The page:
Full story: Don’t share bed with infant, parents told

January 2, 2009

Obesity Starts Earlier Than You Think

“If you want to reduce the likelihood of obesity in your children, start thinking about the hormonal consequences of your diet, before your child is ever born. He or she will be thankful that you did” – Dr. Sears.

New York, NY (PRWEB) January 1, 2009 — Recent reports have indicated that childhood obesity is set in place by the age of five, but, “Actually, it starts in the womb,” says Dr. Barry Sears, one of the world’s leading experts on the impact of diet on hormones and gene expression.

Dr. Barry Sears says obesity has a strong genetic component and starts in the womb. Bestselling author of The Zone, he founded MedWell Foods to help people lose weight. His new book is Toxic Fat.

“Obesity has an exceptionally strong genetic component. Couple that genetic predisposition with the wrong hormonal mix in the womb, and the child is destined to a life-long struggle against obesity and its health consequences,” added Dr. Sears, whose MedWell Foods was founded to help people lose weight.

“One solution to this problem is to make sure that the mother is controlling the dietary environment of the child,” said Dr. Sears. “Unfortunately, this is easier said than done, as it is likely that the mother has the same genetic predisposition as the child in the womb and more than likely is eating the types of junk food that ensures an obese child.”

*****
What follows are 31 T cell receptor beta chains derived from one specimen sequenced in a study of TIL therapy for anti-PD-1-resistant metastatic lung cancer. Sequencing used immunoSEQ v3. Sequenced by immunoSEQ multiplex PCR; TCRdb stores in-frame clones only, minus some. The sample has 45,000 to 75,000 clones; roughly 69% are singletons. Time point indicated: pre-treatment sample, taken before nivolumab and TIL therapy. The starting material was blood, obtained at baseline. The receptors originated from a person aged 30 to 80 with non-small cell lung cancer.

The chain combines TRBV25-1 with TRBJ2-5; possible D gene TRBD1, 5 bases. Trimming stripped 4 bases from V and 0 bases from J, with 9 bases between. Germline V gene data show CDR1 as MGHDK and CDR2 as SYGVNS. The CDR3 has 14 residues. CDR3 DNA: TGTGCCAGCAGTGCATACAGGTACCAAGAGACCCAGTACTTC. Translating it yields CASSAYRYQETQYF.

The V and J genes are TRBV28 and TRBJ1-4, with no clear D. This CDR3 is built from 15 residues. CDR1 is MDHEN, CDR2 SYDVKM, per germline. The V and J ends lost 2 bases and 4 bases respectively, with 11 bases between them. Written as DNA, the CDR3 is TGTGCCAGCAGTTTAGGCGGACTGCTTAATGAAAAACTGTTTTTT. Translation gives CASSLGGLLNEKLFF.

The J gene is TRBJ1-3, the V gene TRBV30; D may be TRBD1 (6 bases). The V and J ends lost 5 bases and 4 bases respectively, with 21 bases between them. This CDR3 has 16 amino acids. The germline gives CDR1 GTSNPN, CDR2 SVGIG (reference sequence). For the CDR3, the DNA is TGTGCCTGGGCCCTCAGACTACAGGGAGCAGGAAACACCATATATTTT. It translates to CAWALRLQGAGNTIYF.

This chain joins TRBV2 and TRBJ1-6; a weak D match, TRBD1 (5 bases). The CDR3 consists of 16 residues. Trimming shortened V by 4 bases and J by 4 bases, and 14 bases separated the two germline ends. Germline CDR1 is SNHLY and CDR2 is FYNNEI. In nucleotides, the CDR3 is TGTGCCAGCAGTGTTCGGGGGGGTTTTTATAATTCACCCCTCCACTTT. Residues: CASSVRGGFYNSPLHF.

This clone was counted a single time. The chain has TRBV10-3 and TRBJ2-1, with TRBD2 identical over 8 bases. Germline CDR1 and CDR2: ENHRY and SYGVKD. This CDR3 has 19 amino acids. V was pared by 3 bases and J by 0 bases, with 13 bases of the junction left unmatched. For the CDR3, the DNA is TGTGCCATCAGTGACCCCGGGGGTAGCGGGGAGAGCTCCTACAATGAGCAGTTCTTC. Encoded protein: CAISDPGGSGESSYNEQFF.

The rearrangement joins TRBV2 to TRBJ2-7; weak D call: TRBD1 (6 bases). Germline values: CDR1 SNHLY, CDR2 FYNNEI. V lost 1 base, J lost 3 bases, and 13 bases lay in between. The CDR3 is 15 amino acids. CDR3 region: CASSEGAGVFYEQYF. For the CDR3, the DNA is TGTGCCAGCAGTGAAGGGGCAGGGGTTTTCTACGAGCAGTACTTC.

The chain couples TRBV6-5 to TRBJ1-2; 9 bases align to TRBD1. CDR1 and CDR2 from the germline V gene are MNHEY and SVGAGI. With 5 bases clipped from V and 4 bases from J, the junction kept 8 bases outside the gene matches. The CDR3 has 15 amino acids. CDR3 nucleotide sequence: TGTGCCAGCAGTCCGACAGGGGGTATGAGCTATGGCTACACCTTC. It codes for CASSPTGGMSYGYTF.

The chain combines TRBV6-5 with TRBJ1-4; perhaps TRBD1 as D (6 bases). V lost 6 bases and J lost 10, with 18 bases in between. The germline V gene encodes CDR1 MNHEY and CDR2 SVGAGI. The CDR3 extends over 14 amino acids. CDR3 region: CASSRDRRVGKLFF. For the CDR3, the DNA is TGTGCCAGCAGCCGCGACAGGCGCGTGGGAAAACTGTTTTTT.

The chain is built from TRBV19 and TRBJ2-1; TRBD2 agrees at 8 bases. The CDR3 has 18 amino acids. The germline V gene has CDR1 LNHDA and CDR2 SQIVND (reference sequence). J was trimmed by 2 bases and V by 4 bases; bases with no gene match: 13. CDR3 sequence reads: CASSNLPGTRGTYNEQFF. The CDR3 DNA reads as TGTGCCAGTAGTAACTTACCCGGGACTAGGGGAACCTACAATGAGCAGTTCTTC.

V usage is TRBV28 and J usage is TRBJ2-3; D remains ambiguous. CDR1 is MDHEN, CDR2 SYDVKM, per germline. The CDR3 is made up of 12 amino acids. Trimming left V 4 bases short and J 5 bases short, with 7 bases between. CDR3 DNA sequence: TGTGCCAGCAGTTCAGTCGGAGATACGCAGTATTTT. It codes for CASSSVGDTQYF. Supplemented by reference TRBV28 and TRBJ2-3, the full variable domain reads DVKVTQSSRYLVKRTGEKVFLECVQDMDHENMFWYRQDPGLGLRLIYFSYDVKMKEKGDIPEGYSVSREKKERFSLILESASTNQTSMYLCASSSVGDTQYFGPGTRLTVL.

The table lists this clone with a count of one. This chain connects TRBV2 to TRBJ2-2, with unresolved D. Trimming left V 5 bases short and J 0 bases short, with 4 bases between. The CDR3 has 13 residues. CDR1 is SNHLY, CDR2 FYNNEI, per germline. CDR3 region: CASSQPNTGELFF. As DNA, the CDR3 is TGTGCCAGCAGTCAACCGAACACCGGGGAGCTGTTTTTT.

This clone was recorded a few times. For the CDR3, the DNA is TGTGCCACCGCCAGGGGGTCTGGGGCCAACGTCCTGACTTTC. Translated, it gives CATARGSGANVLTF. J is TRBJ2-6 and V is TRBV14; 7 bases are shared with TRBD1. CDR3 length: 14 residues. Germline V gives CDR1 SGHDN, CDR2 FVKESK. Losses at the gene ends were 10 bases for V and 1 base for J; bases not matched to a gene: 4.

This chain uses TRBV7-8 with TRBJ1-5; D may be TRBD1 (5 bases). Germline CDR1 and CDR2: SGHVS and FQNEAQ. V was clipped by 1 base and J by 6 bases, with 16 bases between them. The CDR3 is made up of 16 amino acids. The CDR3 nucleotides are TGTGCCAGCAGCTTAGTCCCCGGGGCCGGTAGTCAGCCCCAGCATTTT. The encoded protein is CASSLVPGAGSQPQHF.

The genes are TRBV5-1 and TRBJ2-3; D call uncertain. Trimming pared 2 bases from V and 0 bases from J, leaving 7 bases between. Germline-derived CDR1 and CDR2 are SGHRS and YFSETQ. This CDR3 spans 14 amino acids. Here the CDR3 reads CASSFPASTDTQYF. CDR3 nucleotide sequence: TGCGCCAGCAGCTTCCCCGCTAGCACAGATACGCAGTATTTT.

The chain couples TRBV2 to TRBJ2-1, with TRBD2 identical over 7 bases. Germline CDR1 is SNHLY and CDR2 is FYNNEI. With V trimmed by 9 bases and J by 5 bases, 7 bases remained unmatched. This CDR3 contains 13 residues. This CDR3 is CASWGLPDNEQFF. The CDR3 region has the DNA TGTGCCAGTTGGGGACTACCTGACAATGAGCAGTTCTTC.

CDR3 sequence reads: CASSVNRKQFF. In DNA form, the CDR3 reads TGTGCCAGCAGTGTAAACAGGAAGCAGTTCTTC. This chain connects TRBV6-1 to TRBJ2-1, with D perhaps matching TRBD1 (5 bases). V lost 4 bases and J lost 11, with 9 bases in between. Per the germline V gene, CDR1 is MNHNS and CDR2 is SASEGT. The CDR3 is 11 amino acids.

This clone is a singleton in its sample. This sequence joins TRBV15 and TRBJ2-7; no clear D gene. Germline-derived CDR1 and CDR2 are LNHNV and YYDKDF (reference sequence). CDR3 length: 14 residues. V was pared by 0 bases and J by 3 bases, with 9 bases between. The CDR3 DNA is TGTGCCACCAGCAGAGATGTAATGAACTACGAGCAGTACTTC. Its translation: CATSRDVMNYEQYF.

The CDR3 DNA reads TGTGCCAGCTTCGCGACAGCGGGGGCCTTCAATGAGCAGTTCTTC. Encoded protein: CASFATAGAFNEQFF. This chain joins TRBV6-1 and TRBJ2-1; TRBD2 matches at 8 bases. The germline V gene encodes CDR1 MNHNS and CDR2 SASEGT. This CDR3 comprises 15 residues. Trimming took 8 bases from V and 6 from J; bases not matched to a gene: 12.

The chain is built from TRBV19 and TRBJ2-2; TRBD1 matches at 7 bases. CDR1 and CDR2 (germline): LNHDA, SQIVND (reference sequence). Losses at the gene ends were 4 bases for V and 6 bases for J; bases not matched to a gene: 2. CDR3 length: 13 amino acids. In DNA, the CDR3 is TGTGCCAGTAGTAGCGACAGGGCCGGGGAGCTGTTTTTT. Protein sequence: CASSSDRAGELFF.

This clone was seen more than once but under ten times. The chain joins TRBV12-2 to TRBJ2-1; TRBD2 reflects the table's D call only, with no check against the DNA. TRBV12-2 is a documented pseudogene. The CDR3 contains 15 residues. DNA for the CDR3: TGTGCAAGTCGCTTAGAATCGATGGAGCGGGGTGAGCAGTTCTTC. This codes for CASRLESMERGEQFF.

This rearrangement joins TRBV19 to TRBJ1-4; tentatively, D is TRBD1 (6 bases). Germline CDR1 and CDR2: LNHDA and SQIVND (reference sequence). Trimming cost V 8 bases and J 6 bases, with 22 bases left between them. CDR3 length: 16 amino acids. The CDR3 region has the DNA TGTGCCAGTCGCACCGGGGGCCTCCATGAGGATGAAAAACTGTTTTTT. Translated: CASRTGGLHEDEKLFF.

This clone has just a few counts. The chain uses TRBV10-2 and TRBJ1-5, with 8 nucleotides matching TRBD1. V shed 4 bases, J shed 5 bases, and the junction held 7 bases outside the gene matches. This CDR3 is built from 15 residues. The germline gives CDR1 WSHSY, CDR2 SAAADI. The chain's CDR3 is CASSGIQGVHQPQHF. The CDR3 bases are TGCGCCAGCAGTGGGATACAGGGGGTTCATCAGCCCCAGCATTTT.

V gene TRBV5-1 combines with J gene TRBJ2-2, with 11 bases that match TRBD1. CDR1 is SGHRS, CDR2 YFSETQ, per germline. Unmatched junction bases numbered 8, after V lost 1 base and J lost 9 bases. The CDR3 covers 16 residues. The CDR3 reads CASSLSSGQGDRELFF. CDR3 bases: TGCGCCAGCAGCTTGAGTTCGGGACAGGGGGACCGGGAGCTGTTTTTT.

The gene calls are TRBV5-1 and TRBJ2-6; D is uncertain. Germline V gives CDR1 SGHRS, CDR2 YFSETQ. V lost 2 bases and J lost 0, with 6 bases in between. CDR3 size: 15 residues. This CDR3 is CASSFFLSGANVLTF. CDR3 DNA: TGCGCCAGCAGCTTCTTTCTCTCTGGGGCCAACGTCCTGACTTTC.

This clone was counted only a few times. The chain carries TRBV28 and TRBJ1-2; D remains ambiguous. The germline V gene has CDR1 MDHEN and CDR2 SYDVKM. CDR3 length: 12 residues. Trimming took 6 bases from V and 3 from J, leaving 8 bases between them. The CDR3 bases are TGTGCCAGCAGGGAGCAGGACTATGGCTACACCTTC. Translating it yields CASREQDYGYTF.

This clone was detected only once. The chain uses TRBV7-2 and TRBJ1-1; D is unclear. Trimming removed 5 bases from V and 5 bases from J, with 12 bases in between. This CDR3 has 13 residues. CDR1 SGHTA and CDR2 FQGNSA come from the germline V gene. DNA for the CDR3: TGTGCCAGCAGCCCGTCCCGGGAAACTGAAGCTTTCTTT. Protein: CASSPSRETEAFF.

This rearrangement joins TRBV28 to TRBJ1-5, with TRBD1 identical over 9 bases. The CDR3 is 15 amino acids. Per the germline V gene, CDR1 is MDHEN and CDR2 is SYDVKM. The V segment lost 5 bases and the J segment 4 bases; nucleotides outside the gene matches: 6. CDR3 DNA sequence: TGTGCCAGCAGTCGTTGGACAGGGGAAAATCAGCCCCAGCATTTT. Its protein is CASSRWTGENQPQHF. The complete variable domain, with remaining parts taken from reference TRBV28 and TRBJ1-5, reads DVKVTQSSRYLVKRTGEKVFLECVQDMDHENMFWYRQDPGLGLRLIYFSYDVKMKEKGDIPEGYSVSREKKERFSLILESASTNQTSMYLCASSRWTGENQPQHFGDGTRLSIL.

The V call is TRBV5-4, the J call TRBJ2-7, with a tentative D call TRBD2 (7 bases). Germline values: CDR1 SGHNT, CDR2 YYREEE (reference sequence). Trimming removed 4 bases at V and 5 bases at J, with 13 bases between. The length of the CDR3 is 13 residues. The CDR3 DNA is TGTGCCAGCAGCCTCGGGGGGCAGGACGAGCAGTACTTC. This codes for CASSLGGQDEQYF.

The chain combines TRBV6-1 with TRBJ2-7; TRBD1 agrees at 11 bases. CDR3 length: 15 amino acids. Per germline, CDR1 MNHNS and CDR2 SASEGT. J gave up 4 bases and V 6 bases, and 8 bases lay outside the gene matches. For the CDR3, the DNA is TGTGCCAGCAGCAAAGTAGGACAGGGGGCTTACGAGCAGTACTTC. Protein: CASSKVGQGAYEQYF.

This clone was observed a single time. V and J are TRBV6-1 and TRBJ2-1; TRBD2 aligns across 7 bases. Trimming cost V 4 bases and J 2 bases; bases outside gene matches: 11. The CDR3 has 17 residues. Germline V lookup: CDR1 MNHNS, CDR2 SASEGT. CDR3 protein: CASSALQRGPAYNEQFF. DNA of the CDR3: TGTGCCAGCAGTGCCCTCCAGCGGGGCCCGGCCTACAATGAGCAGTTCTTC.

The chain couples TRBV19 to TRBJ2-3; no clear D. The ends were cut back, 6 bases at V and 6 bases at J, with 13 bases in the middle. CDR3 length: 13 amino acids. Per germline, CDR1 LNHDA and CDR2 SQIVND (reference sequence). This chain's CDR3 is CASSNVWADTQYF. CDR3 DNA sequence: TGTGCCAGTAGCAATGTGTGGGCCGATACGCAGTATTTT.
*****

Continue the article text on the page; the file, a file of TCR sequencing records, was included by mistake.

Dr. Sears rose to prominence when he wrote The Zone, a New York Times #1 bestseller. He also wrote Toxic Fat, the just released book about obesity that addresses the causes of obesity and offers solutions to help people struggling with their weight.

Dr. Sears says, “It is often easier to change one’s religion, than to change their diet.”

Therefore, he set out several years to invent a new technology that could provide healthy comfort foods that would alter the gene expression of both the mother and the child in the womb.

He founded MedWell Foods, which offers products that are a result of new food technology that allows the production of once “forbidden” foods that normally cause people to gain weight, such as breads, pasta and desserts that now have been developed to decrease hunger instead of promoting it.

“By simply substituting the MedWell equivalent for the foods that people like to eat, you are ensuring a dramatic increase in appetite suppression along with beneficial changes in the genes that would otherwise promote obesity.”

MedWell food products can be ordered directly from the company at Medwell123.com.

December 18, 2008

Hottest, Craziest Baby Names

What were they thinking?

  • Apple
  • Bronx Mowgli
  • Sunday Rose

More about these names right here

More stories:

Store Refuses to Make Birthday Cake for Adolf Hitler

Here’s one more:

6 Baby Names You Probably Shouldn’t Give Your Kid

December 11, 2008

The Greatest Parenting Invention

Our baby was having a huge meltdown the other morning while my wife was already at work. As I dropped my older son in front of the television and picked a Bob the Builder cartoon from On Demand, I wondered how my parents raised me and my sister before VCRs and DVR players and YouTube. Did they simply have to hope there was a “Sesame Street” episode starting on KQED when the toddler-related chaos hit DEFCON 1? How did they entertain us when “Electric Company” wasn’t on? Elaborate puppet shows?
I’m perfectly happy to take this for granted.

This is a thought I have almost every day. Whether it’s jumpy houses to wear my kids out at the Farmer’s Market or technological developments such as portable DVD players on plane trips, I frequently salute the parenting inventions that have come along during my lifetime.

Full story: The greatest parenting invention of your lifetime